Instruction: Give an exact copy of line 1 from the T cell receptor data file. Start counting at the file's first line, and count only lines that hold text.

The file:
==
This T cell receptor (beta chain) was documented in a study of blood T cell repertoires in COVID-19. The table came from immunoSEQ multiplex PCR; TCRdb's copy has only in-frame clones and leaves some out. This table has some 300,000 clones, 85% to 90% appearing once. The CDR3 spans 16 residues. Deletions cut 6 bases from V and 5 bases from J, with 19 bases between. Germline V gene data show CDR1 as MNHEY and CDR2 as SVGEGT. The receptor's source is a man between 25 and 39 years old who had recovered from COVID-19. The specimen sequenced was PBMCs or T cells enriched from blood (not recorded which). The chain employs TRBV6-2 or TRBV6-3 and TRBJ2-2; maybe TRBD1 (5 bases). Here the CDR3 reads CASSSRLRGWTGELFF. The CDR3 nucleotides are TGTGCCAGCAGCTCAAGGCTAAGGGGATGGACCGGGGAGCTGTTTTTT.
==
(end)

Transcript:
This T cell receptor (beta chain) was documented in a study of blood T cell repertoires in COVID-19. The table came from immunoSEQ multiplex PCR; TCRdb's copy has only in-frame clones and leaves some out. This table has some 300,000 clones, 85% to 90% appearing once. The CDR3 spans 16 residues. Deletions cut 6 bases from V and 5 bases from J, with 19 bases between. Germline V gene data show CDR1 as MNHEY and CDR2 as SVGEGT. The receptor's source is a man between 25 and 39 years old who had recovered from COVID-19. The specimen sequenced was PBMCs or T cells enriched from blood (not recorded which). The chain employs TRBV6-2 or TRBV6-3 and TRBJ2-2; maybe TRBD1 (5 bases). Here the CDR3 reads CASSSRLRGWTGELFF. The CDR3 nucleotides are TGTGCCAGCAGCTCAAGGCTAAGGGGATGGACCGGGGAGCTGTTTTTT.